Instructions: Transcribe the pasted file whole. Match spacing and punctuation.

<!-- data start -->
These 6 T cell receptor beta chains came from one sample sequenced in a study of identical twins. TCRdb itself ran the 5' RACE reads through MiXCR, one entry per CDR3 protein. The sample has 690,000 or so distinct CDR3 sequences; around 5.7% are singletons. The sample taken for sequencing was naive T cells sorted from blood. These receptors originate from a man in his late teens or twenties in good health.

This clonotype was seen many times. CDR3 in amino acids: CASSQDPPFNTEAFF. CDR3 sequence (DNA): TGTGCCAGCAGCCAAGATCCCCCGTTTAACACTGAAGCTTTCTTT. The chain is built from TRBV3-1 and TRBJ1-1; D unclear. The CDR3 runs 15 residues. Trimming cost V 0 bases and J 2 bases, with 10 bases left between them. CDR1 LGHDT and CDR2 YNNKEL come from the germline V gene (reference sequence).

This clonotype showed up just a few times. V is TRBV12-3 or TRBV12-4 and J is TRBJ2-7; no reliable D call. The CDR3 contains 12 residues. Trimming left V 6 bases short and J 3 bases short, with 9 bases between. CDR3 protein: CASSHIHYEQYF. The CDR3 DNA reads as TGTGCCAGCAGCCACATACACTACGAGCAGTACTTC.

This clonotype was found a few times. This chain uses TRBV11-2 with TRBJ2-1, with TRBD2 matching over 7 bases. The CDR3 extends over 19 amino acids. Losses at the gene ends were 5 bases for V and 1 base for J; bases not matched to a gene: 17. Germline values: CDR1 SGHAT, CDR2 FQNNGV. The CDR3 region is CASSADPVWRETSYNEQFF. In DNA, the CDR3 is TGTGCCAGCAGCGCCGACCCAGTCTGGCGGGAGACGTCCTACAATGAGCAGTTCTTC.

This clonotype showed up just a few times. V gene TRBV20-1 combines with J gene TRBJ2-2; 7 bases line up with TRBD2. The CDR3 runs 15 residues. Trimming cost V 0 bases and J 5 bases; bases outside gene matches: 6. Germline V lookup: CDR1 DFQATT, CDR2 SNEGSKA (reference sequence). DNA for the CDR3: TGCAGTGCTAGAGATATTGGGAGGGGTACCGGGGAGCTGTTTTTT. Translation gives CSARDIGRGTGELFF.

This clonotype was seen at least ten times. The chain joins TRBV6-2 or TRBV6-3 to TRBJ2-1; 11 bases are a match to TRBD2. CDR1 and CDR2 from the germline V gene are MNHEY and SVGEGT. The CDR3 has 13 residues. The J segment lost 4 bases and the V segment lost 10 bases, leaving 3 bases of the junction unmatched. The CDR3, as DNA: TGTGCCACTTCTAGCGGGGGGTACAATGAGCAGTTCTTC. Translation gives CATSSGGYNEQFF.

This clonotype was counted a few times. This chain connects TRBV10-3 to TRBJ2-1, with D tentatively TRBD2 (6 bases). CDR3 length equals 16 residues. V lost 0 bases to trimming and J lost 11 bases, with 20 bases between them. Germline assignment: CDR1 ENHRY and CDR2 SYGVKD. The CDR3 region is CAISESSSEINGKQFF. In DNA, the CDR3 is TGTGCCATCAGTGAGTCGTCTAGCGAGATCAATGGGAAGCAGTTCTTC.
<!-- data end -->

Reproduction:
These 6 T cell receptor beta chains came from one sample sequenced in a study of identical twins. TCRdb itself ran the 5' RACE reads through MiXCR, one entry per CDR3 protein. The sample has 690,000 or so distinct CDR3 sequences; around 5.7% are singletons. The sample taken for sequencing was naive T cells sorted from blood. These receptors originate from a man in his late teens or twenties in good health.

This clonotype was seen many times. CDR3 in amino acids: CASSQDPPFNTEAFF. CDR3 sequence (DNA): TGTGCCAGCAGCCAAGATCCCCCGTTTAACACTGAAGCTTTCTTT. The chain is built from TRBV3-1 and TRBJ1-1; D unclear. The CDR3 runs 15 residues. Trimming cost V 0 bases and J 2 bases, with 10 bases left between them. CDR1 LGHDT and CDR2 YNNKEL come from the germline V gene (reference sequence).

This clonotype showed up just a few times. V is TRBV12-3 or TRBV12-4 and J is TRBJ2-7; no reliable D call. The CDR3 contains 12 residues. Trimming left V 6 bases short and J 3 bases short, with 9 bases between. CDR3 protein: CASSHIHYEQYF. The CDR3 DNA reads as TGTGCCAGCAGCCACATACACTACGAGCAGTACTTC.

This clonotype was found a few times. This chain uses TRBV11-2 with TRBJ2-1, with TRBD2 matching over 7 bases. The CDR3 extends over 19 amino acids. Losses at the gene ends were 5 bases for V and 1 base for J; bases not matched to a gene: 17. Germline values: CDR1 SGHAT, CDR2 FQNNGV. The CDR3 region is CASSADPVWRETSYNEQFF. In DNA, the CDR3 is TGTGCCAGCAGCGCCGACCCAGTCTGGCGGGAGACGTCCTACAATGAGCAGTTCTTC.

This clonotype showed up just a few times. V gene TRBV20-1 combines with J gene TRBJ2-2; 7 bases line up with TRBD2. The CDR3 runs 15 residues. Trimming cost V 0 bases and J 5 bases; bases outside gene matches: 6. Germline V lookup: CDR1 DFQATT, CDR2 SNEGSKA (reference sequence). DNA for the CDR3: TGCAGTGCTAGAGATATTGGGAGGGGTACCGGGGAGCTGTTTTTT. Translation gives CSARDIGRGTGELFF.

This clonotype was seen at least ten times. The chain joins TRBV6-2 or TRBV6-3 to TRBJ2-1; 11 bases are a match to TRBD2. CDR1 and CDR2 from the germline V gene are MNHEY and SVGEGT. The CDR3 has 13 residues. The J segment lost 4 bases and the V segment lost 10 bases, leaving 3 bases of the junction unmatched. The CDR3, as DNA: TGTGCCACTTCTAGCGGGGGGTACAATGAGCAGTTCTTC. Translation gives CATSSGGYNEQFF.

This clonotype was counted a few times. This chain connects TRBV10-3 to TRBJ2-1, with D tentatively TRBD2 (6 bases). CDR3 length equals 16 residues. V lost 0 bases to trimming and J lost 11 bases, with 20 bases between them. Germline assignment: CDR1 ENHRY and CDR2 SYGVKD. The CDR3 region is CAISESSSEINGKQFF. In DNA, the CDR3 is TGTGCCATCAGTGAGTCGTCTAGCGAGATCAATGGGAAGCAGTTCTTC.